Without question, Saturday's showdown with Rutgers is West Virginia's biggest test of the 2007 season to date. The Scarlet Knights are deep and talented on both sides of the ball, led by All-American candidate Ray Rice on offense and fellow All-American candidate Eric Foster on defense.
Knights head coach Greg Schiano has turned the once-laughable program into an annual Big East contender, knocking off top five schools in each of the past two seasons. The next step for Rutgers is winning a Big East title, and defeating the Mountaineers on Saturday afternoon would certainly go a long way in achieving that goal.
As a result, the Mountaineers will enter a sold-out Rutgers Stadium on Saturday as public enemy No. 1 in the Garden State, with a sea of red prepared to greet the blue and gold invaders with jeers from start to finish.
"The environment will be very similar to what we faced down at South Florida," Rodriguez noted, referring to his team's only loss to date in 2007. "It will be sold out, and very loud. They're a very talented football team, and I think they are playing their best football right now. I think our guys know that."
With that being said, Rodriguez and company must focus just as much on what the Mountaineers do well without worrying too much about the different schemes and strategies employed by RU. The keys for West Virginia are simple: run the football effectively, and stop the opponent from doing the same. In the latest NCAA rankings, West Virginia is among the best in both categories, coming in at second in rushing offense while ranking No. 12 in rushing defense.
Of course having played Rutgers on a yearly basis, West Virginia's keys to success are no secret to Schiano.
"We're trying to concern ourselves more with what we're doing," Rodriguez said. "I think they know us very well, and from what we understand like most teams do they did a lot of scouting on us over the summer."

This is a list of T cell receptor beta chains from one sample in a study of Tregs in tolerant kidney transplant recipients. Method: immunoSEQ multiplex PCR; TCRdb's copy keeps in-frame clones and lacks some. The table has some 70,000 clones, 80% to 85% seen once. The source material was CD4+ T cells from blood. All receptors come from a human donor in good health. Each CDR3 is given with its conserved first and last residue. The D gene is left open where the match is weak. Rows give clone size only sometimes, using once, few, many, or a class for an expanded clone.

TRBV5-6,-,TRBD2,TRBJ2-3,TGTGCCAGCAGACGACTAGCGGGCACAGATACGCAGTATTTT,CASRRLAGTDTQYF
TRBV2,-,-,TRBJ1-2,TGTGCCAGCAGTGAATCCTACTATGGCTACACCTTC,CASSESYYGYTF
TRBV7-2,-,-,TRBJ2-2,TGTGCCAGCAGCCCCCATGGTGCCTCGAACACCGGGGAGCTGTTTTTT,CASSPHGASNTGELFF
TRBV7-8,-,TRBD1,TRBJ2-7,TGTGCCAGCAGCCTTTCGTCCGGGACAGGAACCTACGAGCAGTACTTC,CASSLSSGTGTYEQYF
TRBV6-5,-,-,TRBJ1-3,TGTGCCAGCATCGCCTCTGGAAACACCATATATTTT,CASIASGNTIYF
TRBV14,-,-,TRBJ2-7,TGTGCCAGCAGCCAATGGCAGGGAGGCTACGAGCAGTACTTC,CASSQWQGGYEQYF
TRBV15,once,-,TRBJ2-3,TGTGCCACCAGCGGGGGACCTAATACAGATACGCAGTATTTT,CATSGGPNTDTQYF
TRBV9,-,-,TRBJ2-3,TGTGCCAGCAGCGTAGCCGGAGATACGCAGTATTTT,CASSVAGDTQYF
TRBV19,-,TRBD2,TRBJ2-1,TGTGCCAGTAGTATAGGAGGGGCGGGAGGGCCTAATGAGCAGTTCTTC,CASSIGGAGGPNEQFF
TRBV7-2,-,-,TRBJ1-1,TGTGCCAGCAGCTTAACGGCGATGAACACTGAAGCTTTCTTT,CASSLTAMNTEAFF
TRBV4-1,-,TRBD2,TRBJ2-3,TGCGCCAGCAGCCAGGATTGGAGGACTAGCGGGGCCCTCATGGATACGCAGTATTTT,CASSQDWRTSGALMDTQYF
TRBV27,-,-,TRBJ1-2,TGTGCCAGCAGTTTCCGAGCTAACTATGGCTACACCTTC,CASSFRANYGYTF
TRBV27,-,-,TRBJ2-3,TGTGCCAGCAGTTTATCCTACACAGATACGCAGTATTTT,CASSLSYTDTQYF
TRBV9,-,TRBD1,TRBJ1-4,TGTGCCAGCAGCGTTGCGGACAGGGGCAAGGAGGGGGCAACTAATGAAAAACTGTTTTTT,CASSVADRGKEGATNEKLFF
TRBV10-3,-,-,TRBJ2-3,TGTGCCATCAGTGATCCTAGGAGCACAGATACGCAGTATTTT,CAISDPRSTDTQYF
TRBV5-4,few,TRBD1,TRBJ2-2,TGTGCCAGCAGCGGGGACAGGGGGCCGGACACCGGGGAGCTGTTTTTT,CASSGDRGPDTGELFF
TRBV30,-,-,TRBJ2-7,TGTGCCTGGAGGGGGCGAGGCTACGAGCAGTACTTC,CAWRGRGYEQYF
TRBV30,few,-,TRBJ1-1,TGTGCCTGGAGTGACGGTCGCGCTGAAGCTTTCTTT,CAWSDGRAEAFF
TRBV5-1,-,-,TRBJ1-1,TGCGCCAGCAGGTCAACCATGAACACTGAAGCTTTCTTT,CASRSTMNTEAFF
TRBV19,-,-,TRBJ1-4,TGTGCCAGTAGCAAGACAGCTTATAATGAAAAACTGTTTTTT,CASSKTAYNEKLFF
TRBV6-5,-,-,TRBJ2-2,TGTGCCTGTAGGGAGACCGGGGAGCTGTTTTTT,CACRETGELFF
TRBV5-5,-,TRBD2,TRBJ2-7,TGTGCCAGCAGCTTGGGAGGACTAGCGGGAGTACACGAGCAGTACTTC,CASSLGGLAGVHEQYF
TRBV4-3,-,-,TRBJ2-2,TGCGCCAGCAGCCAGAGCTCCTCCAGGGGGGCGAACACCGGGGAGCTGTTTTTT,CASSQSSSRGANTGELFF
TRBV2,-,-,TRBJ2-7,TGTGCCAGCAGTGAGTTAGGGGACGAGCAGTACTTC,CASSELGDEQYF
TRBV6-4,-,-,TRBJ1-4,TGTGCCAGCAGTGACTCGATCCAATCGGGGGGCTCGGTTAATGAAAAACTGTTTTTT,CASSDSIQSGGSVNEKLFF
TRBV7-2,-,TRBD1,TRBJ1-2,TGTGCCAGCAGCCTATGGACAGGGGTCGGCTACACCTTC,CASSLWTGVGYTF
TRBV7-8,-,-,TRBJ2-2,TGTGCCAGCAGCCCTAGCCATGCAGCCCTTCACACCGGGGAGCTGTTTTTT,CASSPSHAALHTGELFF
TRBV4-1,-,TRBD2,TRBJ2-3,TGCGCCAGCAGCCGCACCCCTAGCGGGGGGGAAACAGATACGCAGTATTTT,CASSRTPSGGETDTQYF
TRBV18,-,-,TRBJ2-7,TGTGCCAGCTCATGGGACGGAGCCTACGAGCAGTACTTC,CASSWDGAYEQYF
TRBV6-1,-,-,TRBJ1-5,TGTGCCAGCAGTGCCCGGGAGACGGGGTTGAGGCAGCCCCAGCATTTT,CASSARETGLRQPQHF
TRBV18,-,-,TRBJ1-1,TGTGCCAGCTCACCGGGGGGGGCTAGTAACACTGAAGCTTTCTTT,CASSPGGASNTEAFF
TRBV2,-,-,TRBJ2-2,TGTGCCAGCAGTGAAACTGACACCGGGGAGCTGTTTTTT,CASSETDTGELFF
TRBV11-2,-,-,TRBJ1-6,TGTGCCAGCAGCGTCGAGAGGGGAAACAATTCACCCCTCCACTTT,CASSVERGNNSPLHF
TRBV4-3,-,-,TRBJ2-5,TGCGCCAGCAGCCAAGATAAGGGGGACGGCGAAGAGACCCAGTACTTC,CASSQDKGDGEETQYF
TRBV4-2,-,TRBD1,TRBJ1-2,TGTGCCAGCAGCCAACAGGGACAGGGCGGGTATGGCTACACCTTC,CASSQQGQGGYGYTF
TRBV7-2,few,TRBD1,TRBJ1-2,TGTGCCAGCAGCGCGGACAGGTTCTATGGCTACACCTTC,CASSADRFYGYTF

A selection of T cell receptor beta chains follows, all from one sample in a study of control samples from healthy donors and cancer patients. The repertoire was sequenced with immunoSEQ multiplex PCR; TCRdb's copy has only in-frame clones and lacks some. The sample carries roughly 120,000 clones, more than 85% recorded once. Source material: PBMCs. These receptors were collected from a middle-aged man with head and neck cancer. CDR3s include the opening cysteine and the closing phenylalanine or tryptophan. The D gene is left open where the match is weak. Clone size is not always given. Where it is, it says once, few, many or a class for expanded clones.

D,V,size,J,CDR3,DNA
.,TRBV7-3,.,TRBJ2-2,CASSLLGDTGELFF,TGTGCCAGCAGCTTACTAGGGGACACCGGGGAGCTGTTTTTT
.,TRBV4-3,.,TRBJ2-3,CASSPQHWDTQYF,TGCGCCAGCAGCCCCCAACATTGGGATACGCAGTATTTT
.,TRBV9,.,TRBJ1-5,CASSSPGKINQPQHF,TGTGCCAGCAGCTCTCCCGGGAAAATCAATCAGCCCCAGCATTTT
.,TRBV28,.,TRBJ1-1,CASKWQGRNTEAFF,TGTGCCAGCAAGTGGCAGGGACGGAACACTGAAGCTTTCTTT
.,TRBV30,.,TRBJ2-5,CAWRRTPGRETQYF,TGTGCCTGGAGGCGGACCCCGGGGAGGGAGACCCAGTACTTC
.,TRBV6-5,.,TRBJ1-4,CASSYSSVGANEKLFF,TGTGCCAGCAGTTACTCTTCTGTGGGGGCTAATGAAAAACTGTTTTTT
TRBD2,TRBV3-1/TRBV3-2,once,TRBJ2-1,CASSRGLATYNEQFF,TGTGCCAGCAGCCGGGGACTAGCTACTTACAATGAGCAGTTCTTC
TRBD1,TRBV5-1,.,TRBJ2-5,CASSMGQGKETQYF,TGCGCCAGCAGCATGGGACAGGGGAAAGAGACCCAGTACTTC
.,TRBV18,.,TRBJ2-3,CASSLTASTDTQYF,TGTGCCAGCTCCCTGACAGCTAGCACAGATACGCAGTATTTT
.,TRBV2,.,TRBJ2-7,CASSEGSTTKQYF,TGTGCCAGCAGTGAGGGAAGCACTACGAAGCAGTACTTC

Rutgers, like WVU, features a smaller but athletic defensive front, anchored by the aforementioned Foster. To make up for the lack of size, the Knights use a lot of movement and quirks to get the most effective play out of their d-line.
"They are a big slant and angle team," observed Rodriguez. "Like us, they are not very big up front so they will move a lot. They are a little bit unconventional in some of their schemes. They are very active."
The key for West Virginia's defense will be to bottle up, or at least contain, Rice. The diminutive but tough-as-nails junior features not only excellent speed, but outstanding balance and an ability to run through tackles if not properly wrapped up. Though the Rutgers offense is dangerous through the air as well, slowing down Rice will minimize the effectiveness of the play-action pass.
"I think you have to try to focus your attention on what they want to establish, and I think they want to establish Ray Rice," said the Mountaineer mentor. "They have been at their best when Rice is getting 25, 35 carries and they're having those 10 to 12 to 14 play drives. What they've done this year is gotten a lot of big plays out of their passing game.
"If they're able to run the ball and get four or five yards every time with Rice, it's going to be a tough afternoon for us."